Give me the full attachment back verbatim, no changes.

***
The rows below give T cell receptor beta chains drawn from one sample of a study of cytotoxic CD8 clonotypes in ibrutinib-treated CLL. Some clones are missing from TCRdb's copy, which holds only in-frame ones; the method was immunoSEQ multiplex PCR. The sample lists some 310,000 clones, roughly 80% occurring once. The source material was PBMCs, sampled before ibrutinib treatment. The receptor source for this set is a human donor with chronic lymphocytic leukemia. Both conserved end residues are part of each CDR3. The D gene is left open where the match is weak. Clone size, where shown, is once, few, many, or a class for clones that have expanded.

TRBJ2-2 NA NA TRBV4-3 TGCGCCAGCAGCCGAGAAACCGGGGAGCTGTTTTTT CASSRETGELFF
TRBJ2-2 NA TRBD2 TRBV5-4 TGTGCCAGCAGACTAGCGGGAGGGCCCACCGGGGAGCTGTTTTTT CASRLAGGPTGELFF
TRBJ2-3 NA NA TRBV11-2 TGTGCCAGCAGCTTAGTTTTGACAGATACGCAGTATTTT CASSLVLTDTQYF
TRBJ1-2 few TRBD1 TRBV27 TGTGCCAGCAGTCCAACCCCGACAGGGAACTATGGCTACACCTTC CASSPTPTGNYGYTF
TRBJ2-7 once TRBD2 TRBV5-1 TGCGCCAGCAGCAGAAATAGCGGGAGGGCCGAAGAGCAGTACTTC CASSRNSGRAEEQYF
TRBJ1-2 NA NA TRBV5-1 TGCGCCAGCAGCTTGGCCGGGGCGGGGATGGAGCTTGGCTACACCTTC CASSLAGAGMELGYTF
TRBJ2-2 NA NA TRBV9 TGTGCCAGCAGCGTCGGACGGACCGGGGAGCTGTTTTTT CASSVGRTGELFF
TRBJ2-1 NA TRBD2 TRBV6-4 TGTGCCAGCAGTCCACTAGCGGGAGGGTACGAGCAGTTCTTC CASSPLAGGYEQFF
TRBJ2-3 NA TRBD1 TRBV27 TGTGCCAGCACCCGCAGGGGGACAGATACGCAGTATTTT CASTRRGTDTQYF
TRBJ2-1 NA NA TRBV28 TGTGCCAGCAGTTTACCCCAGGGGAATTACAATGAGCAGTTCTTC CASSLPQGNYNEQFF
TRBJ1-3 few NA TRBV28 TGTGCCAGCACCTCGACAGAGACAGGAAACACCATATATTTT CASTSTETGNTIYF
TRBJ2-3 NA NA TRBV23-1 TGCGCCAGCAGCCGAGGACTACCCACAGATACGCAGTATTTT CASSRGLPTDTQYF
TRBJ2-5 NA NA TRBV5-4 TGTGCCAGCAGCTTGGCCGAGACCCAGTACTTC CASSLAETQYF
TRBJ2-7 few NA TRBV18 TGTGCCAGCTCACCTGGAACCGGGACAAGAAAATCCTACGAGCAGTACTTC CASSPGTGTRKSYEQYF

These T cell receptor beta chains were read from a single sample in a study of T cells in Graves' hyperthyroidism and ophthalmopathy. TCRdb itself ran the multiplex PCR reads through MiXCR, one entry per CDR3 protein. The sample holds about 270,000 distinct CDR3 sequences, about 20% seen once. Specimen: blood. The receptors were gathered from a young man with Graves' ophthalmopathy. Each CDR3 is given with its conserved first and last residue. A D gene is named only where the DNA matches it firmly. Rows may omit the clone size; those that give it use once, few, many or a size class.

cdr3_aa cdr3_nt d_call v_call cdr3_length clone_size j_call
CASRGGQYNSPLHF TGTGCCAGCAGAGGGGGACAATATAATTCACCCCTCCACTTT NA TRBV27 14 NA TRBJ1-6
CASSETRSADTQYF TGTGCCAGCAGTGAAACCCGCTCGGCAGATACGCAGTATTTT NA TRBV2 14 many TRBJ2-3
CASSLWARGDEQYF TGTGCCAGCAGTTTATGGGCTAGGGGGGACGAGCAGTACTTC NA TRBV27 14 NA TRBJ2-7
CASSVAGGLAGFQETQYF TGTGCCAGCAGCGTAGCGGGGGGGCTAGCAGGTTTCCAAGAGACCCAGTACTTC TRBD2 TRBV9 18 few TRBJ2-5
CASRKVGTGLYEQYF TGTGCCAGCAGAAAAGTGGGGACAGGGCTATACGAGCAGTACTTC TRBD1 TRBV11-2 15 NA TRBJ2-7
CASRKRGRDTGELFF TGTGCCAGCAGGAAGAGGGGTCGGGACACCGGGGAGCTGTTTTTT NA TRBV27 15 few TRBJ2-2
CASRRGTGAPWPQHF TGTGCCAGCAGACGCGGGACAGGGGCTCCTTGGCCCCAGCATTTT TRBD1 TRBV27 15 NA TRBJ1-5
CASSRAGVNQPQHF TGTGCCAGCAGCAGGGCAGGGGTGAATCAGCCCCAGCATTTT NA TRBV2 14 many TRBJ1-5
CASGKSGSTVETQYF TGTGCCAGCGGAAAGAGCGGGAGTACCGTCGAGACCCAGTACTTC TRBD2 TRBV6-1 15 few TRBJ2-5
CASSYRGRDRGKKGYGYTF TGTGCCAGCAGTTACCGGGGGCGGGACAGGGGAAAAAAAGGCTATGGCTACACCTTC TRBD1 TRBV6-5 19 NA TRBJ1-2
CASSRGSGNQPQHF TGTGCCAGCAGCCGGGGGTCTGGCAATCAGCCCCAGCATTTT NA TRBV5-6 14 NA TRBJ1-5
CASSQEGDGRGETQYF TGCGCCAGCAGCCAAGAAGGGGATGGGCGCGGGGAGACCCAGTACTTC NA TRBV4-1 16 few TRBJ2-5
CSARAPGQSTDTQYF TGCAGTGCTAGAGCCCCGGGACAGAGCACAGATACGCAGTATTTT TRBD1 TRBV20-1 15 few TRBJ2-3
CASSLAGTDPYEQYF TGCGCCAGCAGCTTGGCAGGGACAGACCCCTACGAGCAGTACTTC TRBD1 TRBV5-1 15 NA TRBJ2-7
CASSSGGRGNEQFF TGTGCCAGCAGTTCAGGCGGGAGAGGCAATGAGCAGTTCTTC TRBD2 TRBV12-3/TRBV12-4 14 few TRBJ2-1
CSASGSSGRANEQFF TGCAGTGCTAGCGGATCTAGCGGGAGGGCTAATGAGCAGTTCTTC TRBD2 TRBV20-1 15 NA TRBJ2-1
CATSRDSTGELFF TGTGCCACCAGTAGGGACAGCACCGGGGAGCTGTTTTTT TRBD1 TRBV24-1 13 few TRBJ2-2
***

The rows below give T cell receptor beta chains drawn from one sample of a study of cytotoxic CD8 clonotypes in ibrutinib-treated CLL. Some clones are missing from TCRdb's copy, which holds only in-frame ones; the method was immunoSEQ multiplex PCR. The sample lists some 310,000 clones, roughly 80% occurring once. The source material was PBMCs, sampled before ibrutinib treatment. The receptor source for this set is a human donor with chronic lymphocytic leukemia. Both conserved end residues are part of each CDR3. The D gene is left open where the match is weak. Clone size, where shown, is once, few, many, or a class for clones that have expanded.

TRBJ2-2 NA NA TRBV4-3 TGCGCCAGCAGCCGAGAAACCGGGGAGCTGTTTTTT CASSRETGELFF
TRBJ2-2 NA TRBD2 TRBV5-4 TGTGCCAGCAGACTAGCGGGAGGGCCCACCGGGGAGCTGTTTTTT CASRLAGGPTGELFF
TRBJ2-3 NA NA TRBV11-2 TGTGCCAGCAGCTTAGTTTTGACAGATACGCAGTATTTT CASSLVLTDTQYF
TRBJ1-2 few TRBD1 TRBV27 TGTGCCAGCAGTCCAACCCCGACAGGGAACTATGGCTACACCTTC CASSPTPTGNYGYTF
TRBJ2-7 once TRBD2 TRBV5-1 TGCGCCAGCAGCAGAAATAGCGGGAGGGCCGAAGAGCAGTACTTC CASSRNSGRAEEQYF
TRBJ1-2 NA NA TRBV5-1 TGCGCCAGCAGCTTGGCCGGGGCGGGGATGGAGCTTGGCTACACCTTC CASSLAGAGMELGYTF
TRBJ2-2 NA NA TRBV9 TGTGCCAGCAGCGTCGGACGGACCGGGGAGCTGTTTTTT CASSVGRTGELFF
TRBJ2-1 NA TRBD2 TRBV6-4 TGTGCCAGCAGTCCACTAGCGGGAGGGTACGAGCAGTTCTTC CASSPLAGGYEQFF
TRBJ2-3 NA TRBD1 TRBV27 TGTGCCAGCACCCGCAGGGGGACAGATACGCAGTATTTT CASTRRGTDTQYF
TRBJ2-1 NA NA TRBV28 TGTGCCAGCAGTTTACCCCAGGGGAATTACAATGAGCAGTTCTTC CASSLPQGNYNEQFF
TRBJ1-3 few NA TRBV28 TGTGCCAGCACCTCGACAGAGACAGGAAACACCATATATTTT CASTSTETGNTIYF
TRBJ2-3 NA NA TRBV23-1 TGCGCCAGCAGCCGAGGACTACCCACAGATACGCAGTATTTT CASSRGLPTDTQYF
TRBJ2-5 NA NA TRBV5-4 TGTGCCAGCAGCTTGGCCGAGACCCAGTACTTC CASSLAETQYF
TRBJ2-7 few NA TRBV18 TGTGCCAGCTCACCTGGAACCGGGACAAGAAAATCCTACGAGCAGTACTTC CASSPGTGTRKSYEQYF

These T cell receptor beta chains were read from a single sample in a study of T cells in Graves' hyperthyroidism and ophthalmopathy. TCRdb itself ran the multiplex PCR reads through MiXCR, one entry per CDR3 protein. The sample holds about 270,000 distinct CDR3 sequences, about 20% seen once. Specimen: blood. The receptors were gathered from a young man with Graves' ophthalmopathy. Each CDR3 is given with its conserved first and last residue. A D gene is named only where the DNA matches it firmly. Rows may omit the clone size; those that give it use once, few, many or a size class.

cdr3_aa cdr3_nt d_call v_call cdr3_length clone_size j_call
CASRGGQYNSPLHF TGTGCCAGCAGAGGGGGACAATATAATTCACCCCTCCACTTT NA TRBV27 14 NA TRBJ1-6
CASSETRSADTQYF TGTGCCAGCAGTGAAACCCGCTCGGCAGATACGCAGTATTTT NA TRBV2 14 many TRBJ2-3
CASSLWARGDEQYF TGTGCCAGCAGTTTATGGGCTAGGGGGGACGAGCAGTACTTC NA TRBV27 14 NA TRBJ2-7
CASSVAGGLAGFQETQYF TGTGCCAGCAGCGTAGCGGGGGGGCTAGCAGGTTTCCAAGAGACCCAGTACTTC TRBD2 TRBV9 18 few TRBJ2-5
CASRKVGTGLYEQYF TGTGCCAGCAGAAAAGTGGGGACAGGGCTATACGAGCAGTACTTC TRBD1 TRBV11-2 15 NA TRBJ2-7
CASRKRGRDTGELFF TGTGCCAGCAGGAAGAGGGGTCGGGACACCGGGGAGCTGTTTTTT NA TRBV27 15 few TRBJ2-2
CASRRGTGAPWPQHF TGTGCCAGCAGACGCGGGACAGGGGCTCCTTGGCCCCAGCATTTT TRBD1 TRBV27 15 NA TRBJ1-5
CASSRAGVNQPQHF TGTGCCAGCAGCAGGGCAGGGGTGAATCAGCCCCAGCATTTT NA TRBV2 14 many TRBJ1-5
CASGKSGSTVETQYF TGTGCCAGCGGAAAGAGCGGGAGTACCGTCGAGACCCAGTACTTC TRBD2 TRBV6-1 15 few TRBJ2-5
CASSYRGRDRGKKGYGYTF TGTGCCAGCAGTTACCGGGGGCGGGACAGGGGAAAAAAAGGCTATGGCTACACCTTC TRBD1 TRBV6-5 19 NA TRBJ1-2
CASSRGSGNQPQHF TGTGCCAGCAGCCGGGGGTCTGGCAATCAGCCCCAGCATTTT NA TRBV5-6 14 NA TRBJ1-5
CASSQEGDGRGETQYF TGCGCCAGCAGCCAAGAAGGGGATGGGCGCGGGGAGACCCAGTACTTC NA TRBV4-1 16 few TRBJ2-5
CSARAPGQSTDTQYF TGCAGTGCTAGAGCCCCGGGACAGAGCACAGATACGCAGTATTTT TRBD1 TRBV20-1 15 few TRBJ2-3
CASSLAGTDPYEQYF TGCGCCAGCAGCTTGGCAGGGACAGACCCCTACGAGCAGTACTTC TRBD1 TRBV5-1 15 NA TRBJ2-7
CASSSGGRGNEQFF TGTGCCAGCAGTTCAGGCGGGAGAGGCAATGAGCAGTTCTTC TRBD2 TRBV12-3/TRBV12-4 14 few TRBJ2-1
CSASGSSGRANEQFF TGCAGTGCTAGCGGATCTAGCGGGAGGGCTAATGAGCAGTTCTTC TRBD2 TRBV20-1 15 NA TRBJ2-1
CATSRDSTGELFF TGTGCCACCAGTAGGGACAGCACCGGGGAGCTGTTTTTT TRBD1 TRBV24-1 13 few TRBJ2-2